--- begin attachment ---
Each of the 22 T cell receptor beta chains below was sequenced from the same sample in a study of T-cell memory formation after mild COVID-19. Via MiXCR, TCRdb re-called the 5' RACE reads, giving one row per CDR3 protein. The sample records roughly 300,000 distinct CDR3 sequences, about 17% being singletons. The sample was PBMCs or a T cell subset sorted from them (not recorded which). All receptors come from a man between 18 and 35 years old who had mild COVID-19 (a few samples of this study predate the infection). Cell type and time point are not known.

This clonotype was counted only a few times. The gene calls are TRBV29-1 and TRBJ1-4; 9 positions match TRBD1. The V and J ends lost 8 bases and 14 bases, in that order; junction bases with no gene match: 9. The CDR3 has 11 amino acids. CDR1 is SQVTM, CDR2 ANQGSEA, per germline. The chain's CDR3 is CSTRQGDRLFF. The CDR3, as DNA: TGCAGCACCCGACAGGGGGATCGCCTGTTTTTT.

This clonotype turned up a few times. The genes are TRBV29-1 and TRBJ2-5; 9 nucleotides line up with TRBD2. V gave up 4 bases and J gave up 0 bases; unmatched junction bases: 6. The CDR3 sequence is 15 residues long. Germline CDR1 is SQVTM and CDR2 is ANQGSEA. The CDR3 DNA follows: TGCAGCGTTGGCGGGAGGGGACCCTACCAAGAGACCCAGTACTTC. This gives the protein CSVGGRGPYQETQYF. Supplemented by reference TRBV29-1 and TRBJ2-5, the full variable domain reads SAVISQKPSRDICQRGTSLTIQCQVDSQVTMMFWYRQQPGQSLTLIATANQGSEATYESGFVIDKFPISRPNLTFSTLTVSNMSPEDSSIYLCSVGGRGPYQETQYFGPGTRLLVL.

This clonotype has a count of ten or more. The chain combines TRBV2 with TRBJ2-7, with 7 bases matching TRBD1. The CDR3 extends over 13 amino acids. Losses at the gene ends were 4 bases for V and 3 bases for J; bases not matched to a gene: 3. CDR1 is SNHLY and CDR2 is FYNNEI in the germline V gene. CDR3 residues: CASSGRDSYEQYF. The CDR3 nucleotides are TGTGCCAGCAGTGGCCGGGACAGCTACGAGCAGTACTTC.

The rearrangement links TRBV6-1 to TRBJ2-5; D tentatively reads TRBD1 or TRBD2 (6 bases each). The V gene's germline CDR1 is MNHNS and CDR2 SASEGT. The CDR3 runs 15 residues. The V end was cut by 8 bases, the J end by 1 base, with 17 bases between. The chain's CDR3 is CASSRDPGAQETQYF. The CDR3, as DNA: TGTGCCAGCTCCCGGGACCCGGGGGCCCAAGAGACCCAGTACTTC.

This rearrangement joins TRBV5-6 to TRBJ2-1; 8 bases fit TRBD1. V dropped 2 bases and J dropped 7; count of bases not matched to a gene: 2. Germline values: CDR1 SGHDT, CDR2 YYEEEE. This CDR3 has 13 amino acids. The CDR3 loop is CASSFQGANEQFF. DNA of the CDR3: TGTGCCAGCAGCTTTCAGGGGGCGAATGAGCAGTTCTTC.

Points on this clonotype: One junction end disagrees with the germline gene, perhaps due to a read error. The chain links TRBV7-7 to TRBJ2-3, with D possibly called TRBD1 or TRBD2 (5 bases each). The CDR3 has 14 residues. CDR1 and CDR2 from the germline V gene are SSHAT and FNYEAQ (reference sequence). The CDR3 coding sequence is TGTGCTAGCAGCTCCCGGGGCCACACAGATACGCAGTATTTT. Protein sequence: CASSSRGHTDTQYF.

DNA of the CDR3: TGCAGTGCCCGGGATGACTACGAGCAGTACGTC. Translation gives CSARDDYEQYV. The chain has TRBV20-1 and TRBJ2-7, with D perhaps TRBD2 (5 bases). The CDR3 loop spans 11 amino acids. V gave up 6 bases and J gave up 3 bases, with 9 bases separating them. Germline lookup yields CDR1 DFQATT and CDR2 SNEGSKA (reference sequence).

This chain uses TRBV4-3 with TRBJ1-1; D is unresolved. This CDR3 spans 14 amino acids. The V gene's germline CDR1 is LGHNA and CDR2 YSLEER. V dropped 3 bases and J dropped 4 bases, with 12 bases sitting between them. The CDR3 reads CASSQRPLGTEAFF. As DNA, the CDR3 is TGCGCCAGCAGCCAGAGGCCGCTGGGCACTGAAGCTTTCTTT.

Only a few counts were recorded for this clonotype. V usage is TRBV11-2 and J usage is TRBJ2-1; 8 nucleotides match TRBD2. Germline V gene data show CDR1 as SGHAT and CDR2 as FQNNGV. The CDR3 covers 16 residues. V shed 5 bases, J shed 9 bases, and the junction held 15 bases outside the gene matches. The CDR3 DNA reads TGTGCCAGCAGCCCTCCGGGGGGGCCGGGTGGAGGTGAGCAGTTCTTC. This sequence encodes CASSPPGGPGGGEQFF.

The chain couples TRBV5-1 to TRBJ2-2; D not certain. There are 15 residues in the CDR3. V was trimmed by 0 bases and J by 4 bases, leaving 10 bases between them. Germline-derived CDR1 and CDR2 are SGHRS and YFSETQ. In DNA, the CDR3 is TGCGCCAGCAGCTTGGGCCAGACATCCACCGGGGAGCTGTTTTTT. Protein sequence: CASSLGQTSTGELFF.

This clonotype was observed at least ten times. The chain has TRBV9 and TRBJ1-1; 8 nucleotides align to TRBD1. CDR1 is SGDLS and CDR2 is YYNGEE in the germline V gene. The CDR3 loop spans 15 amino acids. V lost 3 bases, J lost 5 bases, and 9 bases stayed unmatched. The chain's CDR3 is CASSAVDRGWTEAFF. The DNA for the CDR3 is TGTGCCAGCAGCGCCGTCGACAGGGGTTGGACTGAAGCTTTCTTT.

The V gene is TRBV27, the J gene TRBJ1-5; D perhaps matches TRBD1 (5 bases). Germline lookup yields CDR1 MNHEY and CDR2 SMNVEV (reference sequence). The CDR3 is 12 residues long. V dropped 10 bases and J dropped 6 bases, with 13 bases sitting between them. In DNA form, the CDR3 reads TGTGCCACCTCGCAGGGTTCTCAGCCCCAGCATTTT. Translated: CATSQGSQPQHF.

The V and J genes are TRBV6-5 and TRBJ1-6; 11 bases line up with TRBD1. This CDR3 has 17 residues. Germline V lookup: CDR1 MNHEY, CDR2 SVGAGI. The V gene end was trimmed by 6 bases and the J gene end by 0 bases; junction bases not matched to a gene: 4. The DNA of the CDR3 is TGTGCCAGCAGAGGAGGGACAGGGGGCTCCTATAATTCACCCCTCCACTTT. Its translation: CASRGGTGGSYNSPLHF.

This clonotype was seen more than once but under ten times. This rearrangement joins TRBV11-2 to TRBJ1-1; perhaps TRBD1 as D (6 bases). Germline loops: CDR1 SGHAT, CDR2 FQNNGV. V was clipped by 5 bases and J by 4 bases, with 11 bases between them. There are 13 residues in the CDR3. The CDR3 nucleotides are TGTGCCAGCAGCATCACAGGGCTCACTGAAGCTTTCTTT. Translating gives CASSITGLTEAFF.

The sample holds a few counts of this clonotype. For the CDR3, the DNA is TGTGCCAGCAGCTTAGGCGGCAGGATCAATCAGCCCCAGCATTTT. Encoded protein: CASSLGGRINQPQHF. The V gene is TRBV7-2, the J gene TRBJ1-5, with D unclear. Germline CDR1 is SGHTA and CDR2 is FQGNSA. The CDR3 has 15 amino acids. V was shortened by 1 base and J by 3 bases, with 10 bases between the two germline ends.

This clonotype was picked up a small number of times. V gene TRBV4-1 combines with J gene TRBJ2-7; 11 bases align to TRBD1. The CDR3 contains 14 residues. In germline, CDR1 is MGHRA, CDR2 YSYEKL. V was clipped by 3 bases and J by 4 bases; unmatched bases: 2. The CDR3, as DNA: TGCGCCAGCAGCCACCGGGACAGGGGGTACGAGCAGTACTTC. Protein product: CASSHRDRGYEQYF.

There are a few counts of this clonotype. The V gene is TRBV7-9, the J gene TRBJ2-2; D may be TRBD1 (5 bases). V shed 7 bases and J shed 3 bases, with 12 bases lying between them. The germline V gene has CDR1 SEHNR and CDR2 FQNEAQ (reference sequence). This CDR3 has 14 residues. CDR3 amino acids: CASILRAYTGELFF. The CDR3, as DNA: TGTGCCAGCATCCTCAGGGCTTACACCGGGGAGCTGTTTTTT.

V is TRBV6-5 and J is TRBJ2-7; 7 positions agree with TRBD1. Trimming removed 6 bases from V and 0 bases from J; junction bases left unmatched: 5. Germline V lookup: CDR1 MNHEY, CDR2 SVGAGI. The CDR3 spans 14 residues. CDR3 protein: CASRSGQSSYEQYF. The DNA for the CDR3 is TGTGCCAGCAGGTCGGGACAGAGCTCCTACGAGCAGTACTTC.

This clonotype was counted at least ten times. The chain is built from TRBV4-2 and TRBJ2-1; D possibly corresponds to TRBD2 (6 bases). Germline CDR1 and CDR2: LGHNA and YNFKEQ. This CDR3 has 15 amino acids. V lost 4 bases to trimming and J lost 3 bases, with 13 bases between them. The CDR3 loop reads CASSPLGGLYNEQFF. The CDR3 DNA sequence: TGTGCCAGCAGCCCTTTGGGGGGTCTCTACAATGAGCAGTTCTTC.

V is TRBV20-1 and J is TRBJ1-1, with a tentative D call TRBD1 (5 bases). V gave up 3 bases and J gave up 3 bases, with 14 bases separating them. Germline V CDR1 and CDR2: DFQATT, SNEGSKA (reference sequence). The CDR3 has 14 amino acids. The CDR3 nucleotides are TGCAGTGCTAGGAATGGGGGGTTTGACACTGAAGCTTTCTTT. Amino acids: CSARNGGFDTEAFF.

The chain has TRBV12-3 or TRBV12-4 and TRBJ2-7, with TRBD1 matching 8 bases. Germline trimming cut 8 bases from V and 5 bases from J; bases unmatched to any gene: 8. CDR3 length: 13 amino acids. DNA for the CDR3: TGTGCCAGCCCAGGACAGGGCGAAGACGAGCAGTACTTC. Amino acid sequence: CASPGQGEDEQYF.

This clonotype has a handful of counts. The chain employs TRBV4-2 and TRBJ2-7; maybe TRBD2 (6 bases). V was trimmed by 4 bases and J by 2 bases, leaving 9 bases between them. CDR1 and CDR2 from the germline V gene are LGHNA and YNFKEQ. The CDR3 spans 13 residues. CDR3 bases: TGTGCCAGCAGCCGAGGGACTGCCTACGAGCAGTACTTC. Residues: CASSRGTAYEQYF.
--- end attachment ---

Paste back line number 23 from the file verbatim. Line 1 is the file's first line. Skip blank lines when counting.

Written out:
This clonotype has a handful of counts. The chain employs TRBV4-2 and TRBJ2-7; maybe TRBD2 (6 bases). V was trimmed by 4 bases and J by 2 bases, leaving 9 bases between them. CDR1 and CDR2 from the germline V gene are LGHNA and YNFKEQ. The CDR3 spans 13 residues. CDR3 bases: TGTGCCAGCAGCCGAGGGACTGCCTACGAGCAGTACTTC. Residues: CASSRGTAYEQYF.